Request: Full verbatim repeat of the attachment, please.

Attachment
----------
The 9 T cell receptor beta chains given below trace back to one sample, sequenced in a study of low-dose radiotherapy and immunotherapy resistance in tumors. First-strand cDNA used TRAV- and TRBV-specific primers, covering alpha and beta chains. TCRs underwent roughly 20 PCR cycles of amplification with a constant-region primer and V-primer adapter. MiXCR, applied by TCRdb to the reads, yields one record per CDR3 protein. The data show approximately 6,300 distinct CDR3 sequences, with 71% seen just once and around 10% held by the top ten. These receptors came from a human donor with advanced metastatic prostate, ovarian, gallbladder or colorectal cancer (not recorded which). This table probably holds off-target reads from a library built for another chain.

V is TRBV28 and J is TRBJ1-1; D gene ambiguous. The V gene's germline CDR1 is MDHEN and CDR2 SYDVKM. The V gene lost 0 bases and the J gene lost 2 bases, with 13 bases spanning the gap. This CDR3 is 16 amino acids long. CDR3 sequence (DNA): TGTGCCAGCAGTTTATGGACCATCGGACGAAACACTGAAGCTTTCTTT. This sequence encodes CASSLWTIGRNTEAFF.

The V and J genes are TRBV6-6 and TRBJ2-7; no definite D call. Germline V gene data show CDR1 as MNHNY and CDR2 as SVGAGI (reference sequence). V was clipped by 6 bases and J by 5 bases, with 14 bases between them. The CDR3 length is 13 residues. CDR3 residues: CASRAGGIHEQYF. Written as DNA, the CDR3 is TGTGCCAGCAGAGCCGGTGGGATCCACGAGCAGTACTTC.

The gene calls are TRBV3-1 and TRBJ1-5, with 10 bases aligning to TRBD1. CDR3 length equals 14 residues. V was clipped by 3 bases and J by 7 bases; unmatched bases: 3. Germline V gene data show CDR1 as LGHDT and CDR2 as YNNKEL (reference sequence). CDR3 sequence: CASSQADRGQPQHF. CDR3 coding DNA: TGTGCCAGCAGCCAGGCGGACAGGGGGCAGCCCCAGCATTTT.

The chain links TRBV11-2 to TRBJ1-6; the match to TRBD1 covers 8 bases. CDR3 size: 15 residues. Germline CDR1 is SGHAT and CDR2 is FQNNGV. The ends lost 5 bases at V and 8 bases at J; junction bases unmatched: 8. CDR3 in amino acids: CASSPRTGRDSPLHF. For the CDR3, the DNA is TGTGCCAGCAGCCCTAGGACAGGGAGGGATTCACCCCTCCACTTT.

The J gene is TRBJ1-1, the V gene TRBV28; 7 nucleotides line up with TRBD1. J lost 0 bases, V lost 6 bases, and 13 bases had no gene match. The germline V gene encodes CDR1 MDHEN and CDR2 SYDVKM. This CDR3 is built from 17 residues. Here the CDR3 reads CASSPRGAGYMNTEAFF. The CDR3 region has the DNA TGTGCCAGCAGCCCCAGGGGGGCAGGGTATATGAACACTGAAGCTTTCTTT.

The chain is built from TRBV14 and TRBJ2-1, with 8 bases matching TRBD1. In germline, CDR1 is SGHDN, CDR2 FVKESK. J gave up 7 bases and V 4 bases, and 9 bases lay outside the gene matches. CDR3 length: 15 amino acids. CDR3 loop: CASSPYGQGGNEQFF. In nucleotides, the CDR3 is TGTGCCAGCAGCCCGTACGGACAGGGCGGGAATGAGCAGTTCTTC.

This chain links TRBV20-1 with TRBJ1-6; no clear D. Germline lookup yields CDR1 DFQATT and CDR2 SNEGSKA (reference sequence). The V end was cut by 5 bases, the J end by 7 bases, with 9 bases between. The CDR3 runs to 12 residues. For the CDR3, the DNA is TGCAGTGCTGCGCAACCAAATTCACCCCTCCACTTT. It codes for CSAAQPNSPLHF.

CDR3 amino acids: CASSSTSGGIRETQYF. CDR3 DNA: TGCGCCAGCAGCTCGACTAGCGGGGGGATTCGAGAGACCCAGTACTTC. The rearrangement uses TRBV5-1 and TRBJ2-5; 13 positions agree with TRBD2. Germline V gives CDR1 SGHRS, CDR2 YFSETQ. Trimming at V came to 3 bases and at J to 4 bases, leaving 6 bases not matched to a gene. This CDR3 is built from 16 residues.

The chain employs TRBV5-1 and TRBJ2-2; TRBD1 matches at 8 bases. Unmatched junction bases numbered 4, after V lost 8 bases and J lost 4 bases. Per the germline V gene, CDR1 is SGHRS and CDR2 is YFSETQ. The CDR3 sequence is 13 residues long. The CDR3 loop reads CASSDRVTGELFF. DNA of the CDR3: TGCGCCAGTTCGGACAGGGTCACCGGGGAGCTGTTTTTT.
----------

The 9 T cell receptor beta chains given below trace back to one sample, sequenced in a study of low-dose radiotherapy and immunotherapy resistance in tumors. First-strand cDNA used TRAV- and TRBV-specific primers, covering alpha and beta chains. TCRs underwent roughly 20 PCR cycles of amplification with a constant-region primer and V-primer adapter. MiXCR, applied by TCRdb to the reads, yields one record per CDR3 protein. The data show approximately 6,300 distinct CDR3 sequences, with 71% seen just once and around 10% held by the top ten. These receptors came from a human donor with advanced metastatic prostate, ovarian, gallbladder or colorectal cancer (not recorded which). This table probably holds off-target reads from a library built for another chain.

V is TRBV28 and J is TRBJ1-1; D gene ambiguous. The V gene's germline CDR1 is MDHEN and CDR2 SYDVKM. The V gene lost 0 bases and the J gene lost 2 bases, with 13 bases spanning the gap. This CDR3 is 16 amino acids long. CDR3 sequence (DNA): TGTGCCAGCAGTTTATGGACCATCGGACGAAACACTGAAGCTTTCTTT. This sequence encodes CASSLWTIGRNTEAFF.

The V and J genes are TRBV6-6 and TRBJ2-7; no definite D call. Germline V gene data show CDR1 as MNHNY and CDR2 as SVGAGI (reference sequence). V was clipped by 6 bases and J by 5 bases, with 14 bases between them. The CDR3 length is 13 residues. CDR3 residues: CASRAGGIHEQYF. Written as DNA, the CDR3 is TGTGCCAGCAGAGCCGGTGGGATCCACGAGCAGTACTTC.

The gene calls are TRBV3-1 and TRBJ1-5, with 10 bases aligning to TRBD1. CDR3 length equals 14 residues. V was clipped by 3 bases and J by 7 bases; unmatched bases: 3. Germline V gene data show CDR1 as LGHDT and CDR2 as YNNKEL (reference sequence). CDR3 sequence: CASSQADRGQPQHF. CDR3 coding DNA: TGTGCCAGCAGCCAGGCGGACAGGGGGCAGCCCCAGCATTTT.

The chain links TRBV11-2 to TRBJ1-6; the match to TRBD1 covers 8 bases. CDR3 size: 15 residues. Germline CDR1 is SGHAT and CDR2 is FQNNGV. The ends lost 5 bases at V and 8 bases at J; junction bases unmatched: 8. CDR3 in amino acids: CASSPRTGRDSPLHF. For the CDR3, the DNA is TGTGCCAGCAGCCCTAGGACAGGGAGGGATTCACCCCTCCACTTT.

The J gene is TRBJ1-1, the V gene TRBV28; 7 nucleotides line up with TRBD1. J lost 0 bases, V lost 6 bases, and 13 bases had no gene match. The germline V gene encodes CDR1 MDHEN and CDR2 SYDVKM. This CDR3 is built from 17 residues. Here the CDR3 reads CASSPRGAGYMNTEAFF. The CDR3 region has the DNA TGTGCCAGCAGCCCCAGGGGGGCAGGGTATATGAACACTGAAGCTTTCTTT.

The chain is built from TRBV14 and TRBJ2-1, with 8 bases matching TRBD1. In germline, CDR1 is SGHDN, CDR2 FVKESK. J gave up 7 bases and V 4 bases, and 9 bases lay outside the gene matches. CDR3 length: 15 amino acids. CDR3 loop: CASSPYGQGGNEQFF. In nucleotides, the CDR3 is TGTGCCAGCAGCCCGTACGGACAGGGCGGGAATGAGCAGTTCTTC.

This chain links TRBV20-1 with TRBJ1-6; no clear D. Germline lookup yields CDR1 DFQATT and CDR2 SNEGSKA (reference sequence). The V end was cut by 5 bases, the J end by 7 bases, with 9 bases between. The CDR3 runs to 12 residues. For the CDR3, the DNA is TGCAGTGCTGCGCAACCAAATTCACCCCTCCACTTT. It codes for CSAAQPNSPLHF.

CDR3 amino acids: CASSSTSGGIRETQYF. CDR3 DNA: TGCGCCAGCAGCTCGACTAGCGGGGGGATTCGAGAGACCCAGTACTTC. The rearrangement uses TRBV5-1 and TRBJ2-5; 13 positions agree with TRBD2. Germline V gives CDR1 SGHRS, CDR2 YFSETQ. Trimming at V came to 3 bases and at J to 4 bases, leaving 6 bases not matched to a gene. This CDR3 is built from 16 residues.

The chain employs TRBV5-1 and TRBJ2-2; TRBD1 matches at 8 bases. Unmatched junction bases numbered 4, after V lost 8 bases and J lost 4 bases. Per the germline V gene, CDR1 is SGHRS and CDR2 is YFSETQ. The CDR3 sequence is 13 residues long. The CDR3 loop reads CASSDRVTGELFF. DNA of the CDR3: TGCGCCAGTTCGGACAGGGTCACCGGGGAGCTGTTTTTT.